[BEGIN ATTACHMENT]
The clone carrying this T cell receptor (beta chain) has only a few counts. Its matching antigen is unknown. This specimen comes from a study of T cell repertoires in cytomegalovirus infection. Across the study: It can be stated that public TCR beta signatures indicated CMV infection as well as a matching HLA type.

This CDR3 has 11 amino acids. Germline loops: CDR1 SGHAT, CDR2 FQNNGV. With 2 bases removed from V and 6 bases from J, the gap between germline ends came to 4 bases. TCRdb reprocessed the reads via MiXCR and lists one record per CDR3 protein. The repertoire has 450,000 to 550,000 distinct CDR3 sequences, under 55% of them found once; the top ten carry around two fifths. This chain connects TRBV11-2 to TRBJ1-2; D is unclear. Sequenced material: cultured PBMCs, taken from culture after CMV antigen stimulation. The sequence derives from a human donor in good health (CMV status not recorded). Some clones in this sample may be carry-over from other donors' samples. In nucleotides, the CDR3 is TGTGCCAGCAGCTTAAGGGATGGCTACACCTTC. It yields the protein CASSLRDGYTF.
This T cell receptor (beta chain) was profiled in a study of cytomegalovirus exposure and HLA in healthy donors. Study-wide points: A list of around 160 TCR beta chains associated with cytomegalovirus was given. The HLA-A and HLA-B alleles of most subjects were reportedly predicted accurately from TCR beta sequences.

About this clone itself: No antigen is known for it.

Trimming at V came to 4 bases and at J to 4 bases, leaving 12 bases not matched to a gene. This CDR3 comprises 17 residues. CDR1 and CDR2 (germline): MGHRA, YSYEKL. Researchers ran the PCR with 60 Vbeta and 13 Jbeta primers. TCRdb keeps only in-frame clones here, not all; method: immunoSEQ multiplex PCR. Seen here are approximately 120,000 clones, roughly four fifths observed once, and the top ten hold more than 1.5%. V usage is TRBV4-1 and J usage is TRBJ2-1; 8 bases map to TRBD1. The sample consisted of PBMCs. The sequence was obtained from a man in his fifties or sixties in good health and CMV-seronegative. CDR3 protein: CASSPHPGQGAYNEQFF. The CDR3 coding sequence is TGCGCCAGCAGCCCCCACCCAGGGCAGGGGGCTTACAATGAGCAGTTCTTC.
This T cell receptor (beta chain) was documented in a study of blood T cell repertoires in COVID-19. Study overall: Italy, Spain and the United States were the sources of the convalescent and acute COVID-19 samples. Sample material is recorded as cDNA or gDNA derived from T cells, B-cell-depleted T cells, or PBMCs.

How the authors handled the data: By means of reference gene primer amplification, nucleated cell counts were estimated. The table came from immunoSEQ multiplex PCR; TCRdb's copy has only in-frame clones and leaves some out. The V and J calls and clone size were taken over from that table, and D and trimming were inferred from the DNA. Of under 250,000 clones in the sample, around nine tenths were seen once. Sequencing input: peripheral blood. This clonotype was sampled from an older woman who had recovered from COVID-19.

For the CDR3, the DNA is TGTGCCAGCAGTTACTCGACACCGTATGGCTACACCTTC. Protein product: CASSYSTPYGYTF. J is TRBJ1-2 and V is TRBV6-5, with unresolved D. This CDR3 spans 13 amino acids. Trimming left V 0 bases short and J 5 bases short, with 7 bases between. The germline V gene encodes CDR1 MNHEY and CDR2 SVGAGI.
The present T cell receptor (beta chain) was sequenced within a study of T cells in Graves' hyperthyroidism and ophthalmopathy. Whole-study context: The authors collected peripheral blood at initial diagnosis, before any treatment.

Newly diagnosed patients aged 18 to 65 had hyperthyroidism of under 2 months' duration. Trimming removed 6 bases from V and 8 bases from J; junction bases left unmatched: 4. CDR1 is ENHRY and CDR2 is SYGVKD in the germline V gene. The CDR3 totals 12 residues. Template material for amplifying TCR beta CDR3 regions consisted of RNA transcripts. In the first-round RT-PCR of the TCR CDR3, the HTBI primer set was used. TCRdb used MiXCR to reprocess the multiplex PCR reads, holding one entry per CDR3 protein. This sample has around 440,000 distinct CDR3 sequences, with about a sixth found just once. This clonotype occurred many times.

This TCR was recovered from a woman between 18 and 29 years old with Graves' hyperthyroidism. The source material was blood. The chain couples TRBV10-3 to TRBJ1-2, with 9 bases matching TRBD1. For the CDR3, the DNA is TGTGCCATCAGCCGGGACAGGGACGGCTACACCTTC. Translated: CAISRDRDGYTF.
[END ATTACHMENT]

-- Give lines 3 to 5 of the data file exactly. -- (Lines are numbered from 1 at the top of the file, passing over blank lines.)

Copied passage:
This T cell receptor (beta chain) was profiled in a study of cytomegalovirus exposure and HLA in healthy donors. Study-wide points: A list of around 160 TCR beta chains associated with cytomegalovirus was given. The HLA-A and HLA-B alleles of most subjects were reportedly predicted accurately from TCR beta sequences.

About this clone itself: No antigen is known for it.

Trimming at V came to 4 bases and at J to 4 bases, leaving 12 bases not matched to a gene. This CDR3 comprises 17 residues. CDR1 and CDR2 (germline): MGHRA, YSYEKL. Researchers ran the PCR with 60 Vbeta and 13 Jbeta primers. TCRdb keeps only in-frame clones here, not all; method: immunoSEQ multiplex PCR. Seen here are approximately 120,000 clones, roughly four fifths observed once, and the top ten hold more than 1.5%. V usage is TRBV4-1 and J usage is TRBJ2-1; 8 bases map to TRBD1. The sample consisted of PBMCs. The sequence was obtained from a man in his fifties or sixties in good health and CMV-seronegative. CDR3 protein: CASSPHPGQGAYNEQFF. The CDR3 coding sequence is TGCGCCAGCAGCCCCCACCCAGGGCAGGGGGCTTACAATGAGCAGTTCTTC.